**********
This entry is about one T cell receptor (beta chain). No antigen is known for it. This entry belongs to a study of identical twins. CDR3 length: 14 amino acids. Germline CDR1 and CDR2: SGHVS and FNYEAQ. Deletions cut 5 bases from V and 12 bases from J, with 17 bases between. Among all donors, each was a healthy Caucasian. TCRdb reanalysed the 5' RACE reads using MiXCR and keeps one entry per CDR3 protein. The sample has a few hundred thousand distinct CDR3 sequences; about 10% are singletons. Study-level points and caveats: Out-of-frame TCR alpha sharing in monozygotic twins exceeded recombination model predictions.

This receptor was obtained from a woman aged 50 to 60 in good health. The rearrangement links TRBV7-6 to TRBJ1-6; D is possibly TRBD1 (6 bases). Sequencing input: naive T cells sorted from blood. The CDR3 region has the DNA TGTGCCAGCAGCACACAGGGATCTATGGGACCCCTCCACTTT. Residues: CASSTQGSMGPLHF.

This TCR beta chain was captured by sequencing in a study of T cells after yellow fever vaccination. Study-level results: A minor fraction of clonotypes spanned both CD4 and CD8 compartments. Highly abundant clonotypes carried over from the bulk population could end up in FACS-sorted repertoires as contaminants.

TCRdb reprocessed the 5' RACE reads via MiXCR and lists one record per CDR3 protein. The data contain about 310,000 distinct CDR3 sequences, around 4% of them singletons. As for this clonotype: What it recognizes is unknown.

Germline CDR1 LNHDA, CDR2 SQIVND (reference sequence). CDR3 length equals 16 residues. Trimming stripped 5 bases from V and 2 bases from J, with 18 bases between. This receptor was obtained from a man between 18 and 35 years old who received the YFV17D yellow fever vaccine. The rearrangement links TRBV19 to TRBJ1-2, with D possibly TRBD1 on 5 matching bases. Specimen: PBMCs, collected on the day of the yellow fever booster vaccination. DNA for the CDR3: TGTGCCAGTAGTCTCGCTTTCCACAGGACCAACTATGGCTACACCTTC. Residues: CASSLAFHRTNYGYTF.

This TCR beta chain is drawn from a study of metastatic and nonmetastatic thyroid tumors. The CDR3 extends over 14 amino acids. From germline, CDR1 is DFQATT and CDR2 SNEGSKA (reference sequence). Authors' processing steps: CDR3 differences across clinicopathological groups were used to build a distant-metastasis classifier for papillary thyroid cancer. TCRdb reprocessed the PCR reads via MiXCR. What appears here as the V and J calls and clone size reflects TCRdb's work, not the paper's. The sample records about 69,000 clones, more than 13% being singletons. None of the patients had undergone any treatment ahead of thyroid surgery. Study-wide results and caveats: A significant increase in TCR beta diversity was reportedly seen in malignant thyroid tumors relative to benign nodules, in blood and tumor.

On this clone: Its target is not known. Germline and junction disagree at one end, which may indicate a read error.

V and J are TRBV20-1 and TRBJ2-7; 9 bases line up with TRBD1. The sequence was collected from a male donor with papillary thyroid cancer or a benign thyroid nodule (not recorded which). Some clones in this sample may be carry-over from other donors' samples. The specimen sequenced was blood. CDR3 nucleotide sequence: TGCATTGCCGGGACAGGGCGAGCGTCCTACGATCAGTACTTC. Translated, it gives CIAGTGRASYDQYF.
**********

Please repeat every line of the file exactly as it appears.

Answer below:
This entry is about one T cell receptor (beta chain). No antigen is known for it. This entry belongs to a study of identical twins. CDR3 length: 14 amino acids. Germline CDR1 and CDR2: SGHVS and FNYEAQ. Deletions cut 5 bases from V and 12 bases from J, with 17 bases between. Among all donors, each was a healthy Caucasian. TCRdb reanalysed the 5' RACE reads using MiXCR and keeps one entry per CDR3 protein. The sample has a few hundred thousand distinct CDR3 sequences; about 10% are singletons. Study-level points and caveats: Out-of-frame TCR alpha sharing in monozygotic twins exceeded recombination model predictions.

This receptor was obtained from a woman aged 50 to 60 in good health. The rearrangement links TRBV7-6 to TRBJ1-6; D is possibly TRBD1 (6 bases). Sequencing input: naive T cells sorted from blood. The CDR3 region has the DNA TGTGCCAGCAGCACACAGGGATCTATGGGACCCCTCCACTTT. Residues: CASSTQGSMGPLHF.

This TCR beta chain was captured by sequencing in a study of T cells after yellow fever vaccination. Study-level results: A minor fraction of clonotypes spanned both CD4 and CD8 compartments. Highly abundant clonotypes carried over from the bulk population could end up in FACS-sorted repertoires as contaminants.

TCRdb reprocessed the 5' RACE reads via MiXCR and lists one record per CDR3 protein. The data contain about 310,000 distinct CDR3 sequences, around 4% of them singletons. As for this clonotype: What it recognizes is unknown.

Germline CDR1 LNHDA, CDR2 SQIVND (reference sequence). CDR3 length equals 16 residues. Trimming stripped 5 bases from V and 2 bases from J, with 18 bases between. This receptor was obtained from a man between 18 and 35 years old who received the YFV17D yellow fever vaccine. The rearrangement links TRBV19 to TRBJ1-2, with D possibly TRBD1 on 5 matching bases. Specimen: PBMCs, collected on the day of the yellow fever booster vaccination. DNA for the CDR3: TGTGCCAGTAGTCTCGCTTTCCACAGGACCAACTATGGCTACACCTTC. Residues: CASSLAFHRTNYGYTF.

This TCR beta chain is drawn from a study of metastatic and nonmetastatic thyroid tumors. The CDR3 extends over 14 amino acids. From germline, CDR1 is DFQATT and CDR2 SNEGSKA (reference sequence). Authors' processing steps: CDR3 differences across clinicopathological groups were used to build a distant-metastasis classifier for papillary thyroid cancer. TCRdb reprocessed the PCR reads via MiXCR. What appears here as the V and J calls and clone size reflects TCRdb's work, not the paper's. The sample records about 69,000 clones, more than 13% being singletons. None of the patients had undergone any treatment ahead of thyroid surgery. Study-wide results and caveats: A significant increase in TCR beta diversity was reportedly seen in malignant thyroid tumors relative to benign nodules, in blood and tumor.

On this clone: Its target is not known. Germline and junction disagree at one end, which may indicate a read error.

V and J are TRBV20-1 and TRBJ2-7; 9 bases line up with TRBD1. The sequence was collected from a male donor with papillary thyroid cancer or a benign thyroid nodule (not recorded which). Some clones in this sample may be carry-over from other donors' samples. The specimen sequenced was blood. CDR3 nucleotide sequence: TGCATTGCCGGGACAGGGCGAGCGTCCTACGATCAGTACTTC. Translated, it gives CIAGTGRASYDQYF.